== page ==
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Life After Stan

Now that Ireland boss Steve Staunton has finally been put out his misery, the FAI must start searching for a successor.

Tony Cascarino, 06 Nov 2007



So Stan’s gone. It’s been a very unhappy two years. I don’t think anyone’s angry at Stan personally, but people are justifiably annoyed with FAI for putting him in that position in the first place. A lot of people were very confused by the appointment, and felt that since he didn’t have any experience, he clearly wasn’t ready for a job of that size. Sadly, they were proved right, and everyone’s worst fears were confirmed. It was a wild gamble, and we’re paying the price now, having missed out on a third straight tournament.

The FAI have to take the responsibility. I don’t know where Stan goes from here: there might be an opportunity for him to manage in the lower leagues, but he’s hardly going to be head-hunted by UK Premiership or even Championship clubs. Basically, he’ll find it very difficult to get back into football management, assuming he even wants to.

We’re now entering months of endless speculation about who’s going to take over. We have to be realistic about what calibre of manager we can attract. At the salary on offer, there just isn’t any hope of landing a Jose Mourinho or Arsene Wenger. Wages in the Premiership are huge, and if we’re going to get a top manager, it won’t come cheap. We’ve got to match the Premiership going rate. I’d like to think they’ll push the boat out more than they have done: we need someone who’s going to lift the country. We’re at such a low point now that going cheap just isn’t an option. We can’t afford to keep missing out on tournaments.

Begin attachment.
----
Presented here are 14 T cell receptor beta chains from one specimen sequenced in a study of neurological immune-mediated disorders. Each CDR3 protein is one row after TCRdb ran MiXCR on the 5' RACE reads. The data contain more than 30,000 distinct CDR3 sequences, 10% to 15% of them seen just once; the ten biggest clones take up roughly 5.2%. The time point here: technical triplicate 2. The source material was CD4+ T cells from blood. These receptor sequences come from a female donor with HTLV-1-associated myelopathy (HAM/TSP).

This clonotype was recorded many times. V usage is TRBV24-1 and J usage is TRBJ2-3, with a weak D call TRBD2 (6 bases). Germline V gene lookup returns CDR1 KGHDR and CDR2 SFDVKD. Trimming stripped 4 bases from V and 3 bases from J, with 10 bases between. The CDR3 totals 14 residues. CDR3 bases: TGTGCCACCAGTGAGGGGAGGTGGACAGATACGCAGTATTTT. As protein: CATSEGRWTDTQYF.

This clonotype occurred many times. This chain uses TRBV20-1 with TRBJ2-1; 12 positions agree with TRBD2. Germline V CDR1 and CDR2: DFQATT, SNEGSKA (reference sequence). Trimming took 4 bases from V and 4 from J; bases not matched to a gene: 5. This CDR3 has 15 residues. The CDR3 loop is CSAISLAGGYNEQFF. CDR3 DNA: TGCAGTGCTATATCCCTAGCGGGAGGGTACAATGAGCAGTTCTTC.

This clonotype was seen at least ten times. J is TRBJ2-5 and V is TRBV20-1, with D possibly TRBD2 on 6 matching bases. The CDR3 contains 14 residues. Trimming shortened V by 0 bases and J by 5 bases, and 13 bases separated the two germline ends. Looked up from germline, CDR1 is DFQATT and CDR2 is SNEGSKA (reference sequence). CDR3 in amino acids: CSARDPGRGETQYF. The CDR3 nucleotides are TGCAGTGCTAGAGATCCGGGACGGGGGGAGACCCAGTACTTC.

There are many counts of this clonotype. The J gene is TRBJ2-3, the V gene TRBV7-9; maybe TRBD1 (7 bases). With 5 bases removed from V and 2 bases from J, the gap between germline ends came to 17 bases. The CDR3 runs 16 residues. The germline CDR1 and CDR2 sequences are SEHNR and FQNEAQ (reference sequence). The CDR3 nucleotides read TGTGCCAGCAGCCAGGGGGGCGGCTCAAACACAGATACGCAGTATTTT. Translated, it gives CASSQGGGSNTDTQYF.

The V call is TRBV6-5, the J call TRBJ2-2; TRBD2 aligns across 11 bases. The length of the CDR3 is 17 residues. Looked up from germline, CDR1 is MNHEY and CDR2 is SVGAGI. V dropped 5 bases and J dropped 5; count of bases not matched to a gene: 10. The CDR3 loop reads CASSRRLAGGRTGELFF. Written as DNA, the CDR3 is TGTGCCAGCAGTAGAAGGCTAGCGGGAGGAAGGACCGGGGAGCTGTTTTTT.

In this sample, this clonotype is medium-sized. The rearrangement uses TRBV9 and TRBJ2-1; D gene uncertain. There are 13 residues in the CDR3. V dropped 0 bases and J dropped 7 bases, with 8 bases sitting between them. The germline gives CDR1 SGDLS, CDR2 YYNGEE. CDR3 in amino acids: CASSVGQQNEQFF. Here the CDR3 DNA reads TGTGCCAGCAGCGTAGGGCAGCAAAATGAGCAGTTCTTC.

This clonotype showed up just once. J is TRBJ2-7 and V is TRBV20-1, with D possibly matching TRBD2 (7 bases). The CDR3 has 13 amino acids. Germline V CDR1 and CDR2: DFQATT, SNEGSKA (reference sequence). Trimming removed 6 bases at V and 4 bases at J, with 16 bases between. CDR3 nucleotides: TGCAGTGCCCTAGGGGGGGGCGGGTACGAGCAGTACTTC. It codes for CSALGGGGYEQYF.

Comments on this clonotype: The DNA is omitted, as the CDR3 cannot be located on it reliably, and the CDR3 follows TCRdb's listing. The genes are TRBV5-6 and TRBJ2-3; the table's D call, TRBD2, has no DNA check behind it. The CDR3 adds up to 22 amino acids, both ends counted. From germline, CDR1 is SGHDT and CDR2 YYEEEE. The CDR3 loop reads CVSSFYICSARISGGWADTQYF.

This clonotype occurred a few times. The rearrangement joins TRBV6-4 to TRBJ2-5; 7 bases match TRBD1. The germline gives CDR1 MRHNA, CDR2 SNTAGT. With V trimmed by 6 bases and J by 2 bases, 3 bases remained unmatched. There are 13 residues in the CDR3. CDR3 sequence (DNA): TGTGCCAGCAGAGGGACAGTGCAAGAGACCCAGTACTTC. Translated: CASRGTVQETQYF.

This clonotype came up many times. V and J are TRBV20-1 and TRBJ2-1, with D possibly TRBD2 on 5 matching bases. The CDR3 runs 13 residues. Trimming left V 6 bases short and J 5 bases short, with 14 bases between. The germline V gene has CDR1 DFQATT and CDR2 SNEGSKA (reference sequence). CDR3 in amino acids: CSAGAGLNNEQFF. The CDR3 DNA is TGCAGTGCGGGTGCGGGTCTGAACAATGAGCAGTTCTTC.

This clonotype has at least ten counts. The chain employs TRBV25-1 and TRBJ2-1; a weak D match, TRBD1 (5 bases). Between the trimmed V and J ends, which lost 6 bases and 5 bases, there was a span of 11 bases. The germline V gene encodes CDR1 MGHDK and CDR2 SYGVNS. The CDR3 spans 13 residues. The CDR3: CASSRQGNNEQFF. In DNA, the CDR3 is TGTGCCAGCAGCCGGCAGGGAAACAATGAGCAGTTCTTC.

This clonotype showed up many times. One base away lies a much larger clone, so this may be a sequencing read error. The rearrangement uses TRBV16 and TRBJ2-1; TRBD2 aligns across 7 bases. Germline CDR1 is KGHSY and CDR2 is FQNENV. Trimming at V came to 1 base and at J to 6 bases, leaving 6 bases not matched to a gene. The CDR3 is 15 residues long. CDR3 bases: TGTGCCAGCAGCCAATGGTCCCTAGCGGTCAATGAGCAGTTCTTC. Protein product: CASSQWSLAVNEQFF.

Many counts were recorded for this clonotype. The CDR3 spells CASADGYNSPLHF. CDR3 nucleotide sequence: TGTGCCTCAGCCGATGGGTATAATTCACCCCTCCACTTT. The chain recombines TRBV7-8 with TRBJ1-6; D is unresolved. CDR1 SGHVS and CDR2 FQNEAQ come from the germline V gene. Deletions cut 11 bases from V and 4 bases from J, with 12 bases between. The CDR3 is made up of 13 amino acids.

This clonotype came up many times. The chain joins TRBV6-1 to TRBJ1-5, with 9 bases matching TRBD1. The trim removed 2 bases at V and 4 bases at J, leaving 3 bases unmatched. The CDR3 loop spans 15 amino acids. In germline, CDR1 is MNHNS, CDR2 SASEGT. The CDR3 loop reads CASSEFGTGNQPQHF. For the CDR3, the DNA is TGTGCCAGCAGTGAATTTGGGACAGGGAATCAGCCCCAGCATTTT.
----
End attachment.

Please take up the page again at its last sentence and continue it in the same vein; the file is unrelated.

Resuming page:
I think it’s important that whoever we go for, it’s someone who has a background in the British game, which is where all the Irish players are. It’d be a mistake to go for a foreigner: Scotland tried that with Berti Vogts, who had a very good CV and had won a European Championship, but he was a disaster in charge of Scotland cause he wasn’t familiar with the domestic set-up. The turnaround since he left speaks for itself. I think we need to take a leaf out of Scotland’s book, and keep it in-house rather than going after foreigners who don’t know too much about our football.

I’ve noticed that the great Dave O’Leary is favourite on all the bookie’s lists. Regular readers might be aware that I’m not exactly Mr. O’Leary’s biggest fan. Even putting aside my personal feelings, I think he’d be a disastrous choice. If he gets the job, you can expect two years of ‘We’re only a tiny little nation with three million little people, and we can’t hope to compete with the Faroe Islands and San Marino’s.’ He isn’t particularly popular within the game, and when he was in charge of Leeds, he never stopped making ridiculous comments. He has a special gift for rubbing people up the wrong way. His time in charge of Villa was a disaster. He’s not the man to take us forward, end of story. The problem is, I’d bet he’s well connected in the FAI. He’s always gone out of his way to curry favour with people in high positions - he knows all the chairmen’s names. I’m sure he’s in with the right people in the FAI – he’s done that all his life. On that basis, I won’t be shocked if he gets the job.

Paul Jewell, on the other hand, strikes me as an excellent choice, if we could get him. He did great work at Bradford and Wigan, and he’s known for getting the best out of players who aren’t necessarily world-beaters. His teams are always very solid, organised and competitive. He left Wigan saying he was burnt out, and I suspect that he doesn’t want the stress of day-to-day club management, so this job could be perfect for him. I’d certainly have him very high on the list. I can’t see any negatives.


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